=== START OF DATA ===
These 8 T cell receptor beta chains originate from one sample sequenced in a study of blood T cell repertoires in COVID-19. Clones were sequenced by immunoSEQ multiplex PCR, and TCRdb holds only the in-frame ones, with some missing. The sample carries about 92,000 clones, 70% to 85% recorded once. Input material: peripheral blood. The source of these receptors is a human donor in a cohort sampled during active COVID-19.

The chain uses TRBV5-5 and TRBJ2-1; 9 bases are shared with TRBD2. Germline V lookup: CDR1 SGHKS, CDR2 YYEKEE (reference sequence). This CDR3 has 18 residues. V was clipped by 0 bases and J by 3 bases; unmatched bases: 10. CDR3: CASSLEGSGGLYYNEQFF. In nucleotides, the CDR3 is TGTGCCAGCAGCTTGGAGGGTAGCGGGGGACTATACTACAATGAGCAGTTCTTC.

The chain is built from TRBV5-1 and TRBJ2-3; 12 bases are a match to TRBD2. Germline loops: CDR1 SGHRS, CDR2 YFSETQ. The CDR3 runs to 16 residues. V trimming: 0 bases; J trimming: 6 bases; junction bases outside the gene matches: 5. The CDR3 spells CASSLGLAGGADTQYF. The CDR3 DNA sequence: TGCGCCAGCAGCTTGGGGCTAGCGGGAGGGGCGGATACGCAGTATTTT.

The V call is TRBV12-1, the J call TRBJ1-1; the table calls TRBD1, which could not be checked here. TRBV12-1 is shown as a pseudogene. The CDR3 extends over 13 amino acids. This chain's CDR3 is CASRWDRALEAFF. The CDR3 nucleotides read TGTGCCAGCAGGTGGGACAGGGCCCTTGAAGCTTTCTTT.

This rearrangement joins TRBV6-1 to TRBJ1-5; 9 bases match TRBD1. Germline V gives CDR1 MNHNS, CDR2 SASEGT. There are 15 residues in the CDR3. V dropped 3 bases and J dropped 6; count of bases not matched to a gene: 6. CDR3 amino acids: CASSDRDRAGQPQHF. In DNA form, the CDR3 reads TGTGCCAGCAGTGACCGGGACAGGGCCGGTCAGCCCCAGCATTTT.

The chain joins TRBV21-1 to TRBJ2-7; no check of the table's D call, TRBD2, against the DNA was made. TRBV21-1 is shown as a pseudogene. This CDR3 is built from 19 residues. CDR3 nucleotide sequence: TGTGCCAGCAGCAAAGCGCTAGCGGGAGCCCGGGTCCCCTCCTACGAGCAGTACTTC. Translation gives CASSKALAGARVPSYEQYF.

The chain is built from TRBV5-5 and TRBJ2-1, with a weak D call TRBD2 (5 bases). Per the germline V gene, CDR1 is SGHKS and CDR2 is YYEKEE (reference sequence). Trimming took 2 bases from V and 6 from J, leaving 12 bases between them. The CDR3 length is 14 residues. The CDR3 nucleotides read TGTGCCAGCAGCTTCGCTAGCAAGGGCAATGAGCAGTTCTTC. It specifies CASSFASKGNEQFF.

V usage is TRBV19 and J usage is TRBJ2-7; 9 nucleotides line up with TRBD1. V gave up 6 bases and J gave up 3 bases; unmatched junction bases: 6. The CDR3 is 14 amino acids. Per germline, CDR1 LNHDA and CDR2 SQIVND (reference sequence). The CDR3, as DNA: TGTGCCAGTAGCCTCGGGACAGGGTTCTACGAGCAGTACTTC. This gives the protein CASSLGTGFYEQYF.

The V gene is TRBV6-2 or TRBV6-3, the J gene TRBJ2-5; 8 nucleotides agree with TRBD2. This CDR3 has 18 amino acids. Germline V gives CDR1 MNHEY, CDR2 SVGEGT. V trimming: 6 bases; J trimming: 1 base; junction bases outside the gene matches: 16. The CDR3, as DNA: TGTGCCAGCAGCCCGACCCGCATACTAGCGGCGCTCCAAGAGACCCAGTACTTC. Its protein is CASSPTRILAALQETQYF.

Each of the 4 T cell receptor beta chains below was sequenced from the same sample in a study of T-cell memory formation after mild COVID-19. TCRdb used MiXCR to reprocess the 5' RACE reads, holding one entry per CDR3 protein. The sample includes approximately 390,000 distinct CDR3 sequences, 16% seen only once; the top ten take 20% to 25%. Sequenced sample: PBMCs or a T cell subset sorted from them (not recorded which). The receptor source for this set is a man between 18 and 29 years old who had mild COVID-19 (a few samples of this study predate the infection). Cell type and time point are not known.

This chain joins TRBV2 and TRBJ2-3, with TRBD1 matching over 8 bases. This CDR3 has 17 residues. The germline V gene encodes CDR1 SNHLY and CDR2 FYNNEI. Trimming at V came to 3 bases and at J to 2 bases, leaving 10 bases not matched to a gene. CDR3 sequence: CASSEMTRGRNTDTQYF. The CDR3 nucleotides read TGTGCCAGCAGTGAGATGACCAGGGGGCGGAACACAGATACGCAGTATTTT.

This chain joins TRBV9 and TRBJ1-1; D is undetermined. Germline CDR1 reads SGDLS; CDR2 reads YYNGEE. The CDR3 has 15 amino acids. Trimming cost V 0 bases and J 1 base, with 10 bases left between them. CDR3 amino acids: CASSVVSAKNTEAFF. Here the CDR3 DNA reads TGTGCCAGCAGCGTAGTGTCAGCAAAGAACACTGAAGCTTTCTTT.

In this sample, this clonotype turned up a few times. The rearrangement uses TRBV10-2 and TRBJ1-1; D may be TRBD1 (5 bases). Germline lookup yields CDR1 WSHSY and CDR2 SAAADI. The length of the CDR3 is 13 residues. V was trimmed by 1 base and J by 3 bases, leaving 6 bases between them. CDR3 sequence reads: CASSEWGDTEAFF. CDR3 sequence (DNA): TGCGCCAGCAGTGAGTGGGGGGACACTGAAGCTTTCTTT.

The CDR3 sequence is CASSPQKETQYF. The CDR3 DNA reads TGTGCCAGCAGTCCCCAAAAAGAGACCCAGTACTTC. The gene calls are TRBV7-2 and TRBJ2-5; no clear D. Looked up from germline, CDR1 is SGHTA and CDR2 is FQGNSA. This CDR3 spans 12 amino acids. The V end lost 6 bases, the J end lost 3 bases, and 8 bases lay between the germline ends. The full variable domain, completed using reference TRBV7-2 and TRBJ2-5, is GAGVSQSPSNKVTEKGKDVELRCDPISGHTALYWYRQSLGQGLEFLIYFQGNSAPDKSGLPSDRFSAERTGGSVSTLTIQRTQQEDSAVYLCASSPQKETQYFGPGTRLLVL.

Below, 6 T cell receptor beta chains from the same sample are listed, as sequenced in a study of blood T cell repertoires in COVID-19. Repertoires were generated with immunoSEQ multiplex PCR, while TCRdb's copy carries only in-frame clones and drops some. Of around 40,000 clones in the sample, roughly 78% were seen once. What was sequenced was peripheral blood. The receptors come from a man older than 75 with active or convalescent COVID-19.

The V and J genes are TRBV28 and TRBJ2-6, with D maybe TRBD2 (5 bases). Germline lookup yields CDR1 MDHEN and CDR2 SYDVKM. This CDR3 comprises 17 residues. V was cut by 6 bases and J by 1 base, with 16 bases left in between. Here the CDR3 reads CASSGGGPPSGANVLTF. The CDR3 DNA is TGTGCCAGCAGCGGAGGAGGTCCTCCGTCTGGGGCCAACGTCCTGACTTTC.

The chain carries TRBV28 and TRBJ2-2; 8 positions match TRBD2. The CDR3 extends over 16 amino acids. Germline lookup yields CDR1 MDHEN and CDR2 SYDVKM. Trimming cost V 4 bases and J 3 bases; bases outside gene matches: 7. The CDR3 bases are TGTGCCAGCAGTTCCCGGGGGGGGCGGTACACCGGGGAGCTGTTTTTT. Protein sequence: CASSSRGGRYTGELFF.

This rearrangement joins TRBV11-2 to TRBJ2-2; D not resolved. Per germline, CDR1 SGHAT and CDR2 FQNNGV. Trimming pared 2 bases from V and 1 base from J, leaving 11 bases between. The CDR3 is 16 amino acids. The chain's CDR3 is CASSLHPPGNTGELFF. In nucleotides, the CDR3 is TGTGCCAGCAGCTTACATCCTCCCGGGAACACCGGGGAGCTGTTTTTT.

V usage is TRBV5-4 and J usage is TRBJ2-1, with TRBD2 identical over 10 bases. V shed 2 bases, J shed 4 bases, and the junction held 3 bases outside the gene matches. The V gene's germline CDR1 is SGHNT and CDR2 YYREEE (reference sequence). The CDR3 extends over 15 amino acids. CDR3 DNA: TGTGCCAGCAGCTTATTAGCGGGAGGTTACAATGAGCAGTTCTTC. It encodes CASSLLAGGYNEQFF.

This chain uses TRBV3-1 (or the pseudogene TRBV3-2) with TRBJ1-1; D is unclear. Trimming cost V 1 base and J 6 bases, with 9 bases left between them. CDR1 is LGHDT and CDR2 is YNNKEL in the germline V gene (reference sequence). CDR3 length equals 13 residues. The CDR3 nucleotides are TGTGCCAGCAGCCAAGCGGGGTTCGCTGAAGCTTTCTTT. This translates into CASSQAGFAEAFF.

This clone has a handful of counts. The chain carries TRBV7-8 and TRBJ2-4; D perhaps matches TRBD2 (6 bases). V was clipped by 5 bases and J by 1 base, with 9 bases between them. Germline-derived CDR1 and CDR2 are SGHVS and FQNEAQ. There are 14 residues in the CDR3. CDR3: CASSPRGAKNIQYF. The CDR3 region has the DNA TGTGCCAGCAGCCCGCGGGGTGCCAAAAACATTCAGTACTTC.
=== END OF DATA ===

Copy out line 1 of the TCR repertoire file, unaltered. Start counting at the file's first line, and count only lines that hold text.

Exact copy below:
These 8 T cell receptor beta chains originate from one sample sequenced in a study of blood T cell repertoires in COVID-19. Clones were sequenced by immunoSEQ multiplex PCR, and TCRdb holds only the in-frame ones, with some missing. The sample carries about 92,000 clones, 70% to 85% recorded once. Input material: peripheral blood. The source of these receptors is a human donor in a cohort sampled during active COVID-19.